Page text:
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What is a USB Cable?
We know that technology evolves faster and further every day and it can sometimes feel overwhelming. That’s why we’ve partnered with StarTech.com, a global leader in manufacturing top-quality USB cables and connectivity solutions, to bring you this USB Cable Guide.
Here, you’ll learn everything you need to know about the various types of USB cables, what the USB versions mean for transferring your data, and how they work.
USB stands for Universal Serial Bus and is an umbrella term used to describe the most common port type: the rectangular USB, known as USB A. Typically, USB ports are found across multiple devices, such as phones, PCs, and gaming consoles.
Initially developed in the mid-90s, the USB connection was created to standardize ports for peripherals. This is so secondary devices, like printers and keyboards, can connect to a wider range of computers and hosts, rather than a select few with specific receptacles.
Today, there are a variety of USB types, but the main use of all USBs has remained the same: to transfer data and power. Over time, new versions have been released to improve transfer speeds and power output.
StarTech.com are the experts when it comes to how this technology works. The industry leaders explain a USB 2.0 cable connection like this:
“If you were to open up a USB cable, you would notice 4 different USB wire colours: white and green, which carry data, and red and black, which are used for power. Red carries 5 volts and acts as the positive wire, while black is the negative wire, otherwise known as the ground wire.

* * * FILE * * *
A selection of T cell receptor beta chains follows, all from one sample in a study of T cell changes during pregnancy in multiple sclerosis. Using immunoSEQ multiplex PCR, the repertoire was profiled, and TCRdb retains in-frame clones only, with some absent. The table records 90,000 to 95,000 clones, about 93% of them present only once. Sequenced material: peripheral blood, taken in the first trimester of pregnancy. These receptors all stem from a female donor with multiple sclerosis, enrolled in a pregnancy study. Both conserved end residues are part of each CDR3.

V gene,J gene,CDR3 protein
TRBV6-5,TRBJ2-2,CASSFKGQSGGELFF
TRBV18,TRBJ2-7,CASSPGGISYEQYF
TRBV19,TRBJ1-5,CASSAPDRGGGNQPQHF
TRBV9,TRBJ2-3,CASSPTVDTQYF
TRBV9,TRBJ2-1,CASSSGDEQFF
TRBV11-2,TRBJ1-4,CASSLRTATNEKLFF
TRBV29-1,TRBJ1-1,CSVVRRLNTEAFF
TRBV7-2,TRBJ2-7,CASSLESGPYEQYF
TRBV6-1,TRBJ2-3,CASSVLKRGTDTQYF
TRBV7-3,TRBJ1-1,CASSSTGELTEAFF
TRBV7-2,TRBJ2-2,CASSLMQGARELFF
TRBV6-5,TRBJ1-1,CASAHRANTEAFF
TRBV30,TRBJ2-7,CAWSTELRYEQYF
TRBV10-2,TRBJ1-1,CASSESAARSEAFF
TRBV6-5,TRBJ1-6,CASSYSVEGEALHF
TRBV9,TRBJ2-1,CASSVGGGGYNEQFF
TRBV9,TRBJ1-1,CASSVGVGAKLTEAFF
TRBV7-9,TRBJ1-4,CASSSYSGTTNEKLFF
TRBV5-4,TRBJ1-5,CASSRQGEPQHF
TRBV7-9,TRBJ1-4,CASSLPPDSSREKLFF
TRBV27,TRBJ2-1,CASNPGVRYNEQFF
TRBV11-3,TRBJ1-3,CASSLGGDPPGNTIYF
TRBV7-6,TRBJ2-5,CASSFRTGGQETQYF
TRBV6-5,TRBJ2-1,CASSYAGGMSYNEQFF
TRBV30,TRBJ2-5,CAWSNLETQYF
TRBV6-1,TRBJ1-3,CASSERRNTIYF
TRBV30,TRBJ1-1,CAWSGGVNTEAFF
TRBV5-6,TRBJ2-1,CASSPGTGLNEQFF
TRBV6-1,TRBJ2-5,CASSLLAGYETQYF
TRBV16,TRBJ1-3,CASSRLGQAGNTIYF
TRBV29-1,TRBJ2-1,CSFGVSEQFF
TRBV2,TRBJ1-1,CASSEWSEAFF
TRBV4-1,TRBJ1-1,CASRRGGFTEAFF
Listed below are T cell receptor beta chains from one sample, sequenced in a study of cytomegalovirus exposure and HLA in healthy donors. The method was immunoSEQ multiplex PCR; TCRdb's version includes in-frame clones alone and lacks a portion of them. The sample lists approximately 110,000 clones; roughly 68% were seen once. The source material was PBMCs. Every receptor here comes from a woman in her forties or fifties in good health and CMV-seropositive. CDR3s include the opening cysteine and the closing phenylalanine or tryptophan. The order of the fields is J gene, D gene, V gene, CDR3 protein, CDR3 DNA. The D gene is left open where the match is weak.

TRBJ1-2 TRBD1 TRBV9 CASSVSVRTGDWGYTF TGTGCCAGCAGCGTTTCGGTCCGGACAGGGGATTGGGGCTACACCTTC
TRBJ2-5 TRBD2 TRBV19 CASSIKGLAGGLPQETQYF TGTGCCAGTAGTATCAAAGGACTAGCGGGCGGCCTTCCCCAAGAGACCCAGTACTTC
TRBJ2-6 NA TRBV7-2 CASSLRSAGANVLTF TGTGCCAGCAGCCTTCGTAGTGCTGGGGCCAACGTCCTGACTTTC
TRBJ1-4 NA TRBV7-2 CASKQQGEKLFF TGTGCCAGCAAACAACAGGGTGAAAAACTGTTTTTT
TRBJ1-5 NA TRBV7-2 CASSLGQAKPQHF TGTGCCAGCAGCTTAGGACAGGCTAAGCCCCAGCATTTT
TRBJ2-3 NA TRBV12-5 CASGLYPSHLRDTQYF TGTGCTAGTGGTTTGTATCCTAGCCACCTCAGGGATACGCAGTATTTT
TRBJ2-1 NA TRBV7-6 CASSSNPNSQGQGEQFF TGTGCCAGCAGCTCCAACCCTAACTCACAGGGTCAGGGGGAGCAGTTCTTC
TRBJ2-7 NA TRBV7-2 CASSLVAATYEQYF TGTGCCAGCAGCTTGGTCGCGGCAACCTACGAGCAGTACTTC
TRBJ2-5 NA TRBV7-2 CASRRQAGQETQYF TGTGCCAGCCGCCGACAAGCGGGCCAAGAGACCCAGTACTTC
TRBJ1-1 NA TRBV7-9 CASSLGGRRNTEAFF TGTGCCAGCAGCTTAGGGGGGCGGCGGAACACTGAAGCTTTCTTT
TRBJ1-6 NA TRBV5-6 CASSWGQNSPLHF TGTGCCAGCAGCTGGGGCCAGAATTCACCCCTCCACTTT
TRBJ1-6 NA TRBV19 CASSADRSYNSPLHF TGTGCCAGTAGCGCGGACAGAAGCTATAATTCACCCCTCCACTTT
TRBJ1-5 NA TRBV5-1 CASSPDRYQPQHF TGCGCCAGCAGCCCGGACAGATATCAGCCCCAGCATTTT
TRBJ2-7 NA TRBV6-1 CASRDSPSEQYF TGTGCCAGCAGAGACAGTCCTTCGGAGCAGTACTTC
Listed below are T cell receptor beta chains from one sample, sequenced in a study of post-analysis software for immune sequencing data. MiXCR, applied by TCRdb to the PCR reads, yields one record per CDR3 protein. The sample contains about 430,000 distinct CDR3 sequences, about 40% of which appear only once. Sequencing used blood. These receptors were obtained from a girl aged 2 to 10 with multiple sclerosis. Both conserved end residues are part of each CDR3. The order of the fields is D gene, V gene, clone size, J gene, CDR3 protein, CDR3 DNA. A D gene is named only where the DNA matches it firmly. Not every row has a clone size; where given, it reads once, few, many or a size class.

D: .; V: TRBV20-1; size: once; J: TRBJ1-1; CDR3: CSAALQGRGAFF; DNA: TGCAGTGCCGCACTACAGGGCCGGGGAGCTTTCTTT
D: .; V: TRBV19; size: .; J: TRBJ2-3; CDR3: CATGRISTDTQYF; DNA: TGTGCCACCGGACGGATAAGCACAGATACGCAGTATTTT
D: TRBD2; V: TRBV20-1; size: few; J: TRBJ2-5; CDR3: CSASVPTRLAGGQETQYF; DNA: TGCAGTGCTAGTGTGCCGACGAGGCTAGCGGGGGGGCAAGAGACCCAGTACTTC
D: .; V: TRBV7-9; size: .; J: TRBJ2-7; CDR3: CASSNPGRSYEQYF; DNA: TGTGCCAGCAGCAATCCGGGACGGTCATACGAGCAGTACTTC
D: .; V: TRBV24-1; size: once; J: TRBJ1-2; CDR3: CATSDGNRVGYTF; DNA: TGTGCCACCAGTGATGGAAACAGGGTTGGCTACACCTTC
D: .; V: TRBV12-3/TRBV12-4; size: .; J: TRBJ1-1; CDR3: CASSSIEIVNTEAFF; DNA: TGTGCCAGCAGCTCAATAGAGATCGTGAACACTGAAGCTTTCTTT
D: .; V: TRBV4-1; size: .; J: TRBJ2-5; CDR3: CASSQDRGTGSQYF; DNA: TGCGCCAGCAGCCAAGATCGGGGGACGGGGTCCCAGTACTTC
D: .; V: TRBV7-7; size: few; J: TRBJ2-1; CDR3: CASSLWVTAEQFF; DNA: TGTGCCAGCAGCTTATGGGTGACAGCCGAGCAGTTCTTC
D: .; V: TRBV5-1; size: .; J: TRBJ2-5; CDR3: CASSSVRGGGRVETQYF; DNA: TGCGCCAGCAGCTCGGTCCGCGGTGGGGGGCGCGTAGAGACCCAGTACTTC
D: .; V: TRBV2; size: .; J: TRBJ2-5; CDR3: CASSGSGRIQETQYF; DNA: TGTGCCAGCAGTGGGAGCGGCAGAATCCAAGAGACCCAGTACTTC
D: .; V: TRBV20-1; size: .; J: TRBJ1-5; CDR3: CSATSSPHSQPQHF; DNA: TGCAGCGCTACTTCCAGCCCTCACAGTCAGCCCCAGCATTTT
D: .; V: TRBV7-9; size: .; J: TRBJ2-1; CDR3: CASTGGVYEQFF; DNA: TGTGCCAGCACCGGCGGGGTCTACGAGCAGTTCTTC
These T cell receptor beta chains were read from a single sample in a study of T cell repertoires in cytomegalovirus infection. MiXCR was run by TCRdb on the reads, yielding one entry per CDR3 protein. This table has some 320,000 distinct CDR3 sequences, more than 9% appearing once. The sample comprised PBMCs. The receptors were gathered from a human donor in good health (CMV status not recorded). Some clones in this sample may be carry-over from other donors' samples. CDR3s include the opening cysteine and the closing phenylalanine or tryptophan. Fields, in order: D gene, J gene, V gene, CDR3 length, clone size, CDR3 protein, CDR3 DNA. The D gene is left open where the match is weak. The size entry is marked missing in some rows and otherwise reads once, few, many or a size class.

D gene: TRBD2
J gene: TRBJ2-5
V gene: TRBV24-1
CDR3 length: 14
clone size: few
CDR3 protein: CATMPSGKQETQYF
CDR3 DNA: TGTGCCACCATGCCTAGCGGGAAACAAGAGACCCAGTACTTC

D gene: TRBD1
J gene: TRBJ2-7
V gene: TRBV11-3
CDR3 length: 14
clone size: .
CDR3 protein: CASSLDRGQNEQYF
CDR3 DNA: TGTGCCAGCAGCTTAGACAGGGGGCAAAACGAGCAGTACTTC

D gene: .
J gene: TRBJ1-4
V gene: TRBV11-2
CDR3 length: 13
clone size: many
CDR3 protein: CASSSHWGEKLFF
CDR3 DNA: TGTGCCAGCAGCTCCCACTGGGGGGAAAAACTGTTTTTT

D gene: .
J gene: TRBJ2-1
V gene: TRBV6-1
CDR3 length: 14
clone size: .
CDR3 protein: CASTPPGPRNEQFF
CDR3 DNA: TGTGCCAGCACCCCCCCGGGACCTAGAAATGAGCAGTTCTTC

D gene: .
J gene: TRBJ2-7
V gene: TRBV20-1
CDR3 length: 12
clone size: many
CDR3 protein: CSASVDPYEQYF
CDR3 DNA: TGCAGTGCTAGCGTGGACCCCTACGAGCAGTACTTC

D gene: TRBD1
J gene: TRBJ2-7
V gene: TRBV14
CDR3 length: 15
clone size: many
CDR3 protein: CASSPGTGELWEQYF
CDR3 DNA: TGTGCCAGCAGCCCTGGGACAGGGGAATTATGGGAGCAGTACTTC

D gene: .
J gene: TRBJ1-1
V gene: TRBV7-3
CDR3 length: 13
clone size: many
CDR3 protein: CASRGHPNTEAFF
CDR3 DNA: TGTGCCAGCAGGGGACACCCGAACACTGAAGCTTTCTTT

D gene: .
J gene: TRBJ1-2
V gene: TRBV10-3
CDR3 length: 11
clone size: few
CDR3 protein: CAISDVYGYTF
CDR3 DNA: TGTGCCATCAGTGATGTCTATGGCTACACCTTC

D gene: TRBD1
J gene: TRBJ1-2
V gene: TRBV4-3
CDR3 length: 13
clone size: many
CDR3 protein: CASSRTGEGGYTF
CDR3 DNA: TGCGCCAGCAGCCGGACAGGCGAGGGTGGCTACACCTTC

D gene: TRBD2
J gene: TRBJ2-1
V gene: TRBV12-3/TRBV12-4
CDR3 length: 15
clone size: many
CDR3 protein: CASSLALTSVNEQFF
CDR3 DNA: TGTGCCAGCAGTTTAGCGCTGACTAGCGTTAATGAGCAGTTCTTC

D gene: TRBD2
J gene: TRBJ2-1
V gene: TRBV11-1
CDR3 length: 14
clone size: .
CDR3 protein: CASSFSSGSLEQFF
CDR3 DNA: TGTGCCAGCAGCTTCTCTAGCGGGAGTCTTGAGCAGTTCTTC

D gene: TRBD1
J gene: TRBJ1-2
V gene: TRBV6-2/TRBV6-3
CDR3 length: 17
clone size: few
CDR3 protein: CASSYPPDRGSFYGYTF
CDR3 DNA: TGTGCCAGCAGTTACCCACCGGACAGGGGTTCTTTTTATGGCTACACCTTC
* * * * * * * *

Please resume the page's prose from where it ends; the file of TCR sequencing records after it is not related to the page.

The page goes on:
Each type of USB connection (USB cable type A, B, C, micro and mini) has a pinout system, these are the small metal strips inside the connector, designed to access each of these wires and their capabilities.”
Over the last 25 years, there have been several different USB cables and iterations, depending on the USB protocol. The USB started with version 1.0, which transfers up to 12Mbps and was released in 1995. The latest today is USB version 4, which transfers up to a massive 40Gbps.
StarTech.com know that users want the best USB for the job, which is why they have created a table below to help decipher the speed and capabilities of each version.
As with USB versions, the shape of the USB connection has also seen drastic changes over the years. With each new evolution of USB type, their form factor generally becomes smaller to accommodate for new, much thinner devices that are popular during the time of release.
The USB C design, which is the latest USB release, is unique because it’s the only USB that fits into another port type not specifically created for it: Thunderbolt 3. They are both the same shape and users can employ Thunderbolt 3 and USB C cables and ports interchangeably. All other male and female USB connector types only fit their corresponding male and female ports. For example, a USB port type b will only accept a USB type B connector.
The version or speed of the technology is dictated by the host device, connecting peripheral, and the version of the USB 3.0 cable, not the shape of the port.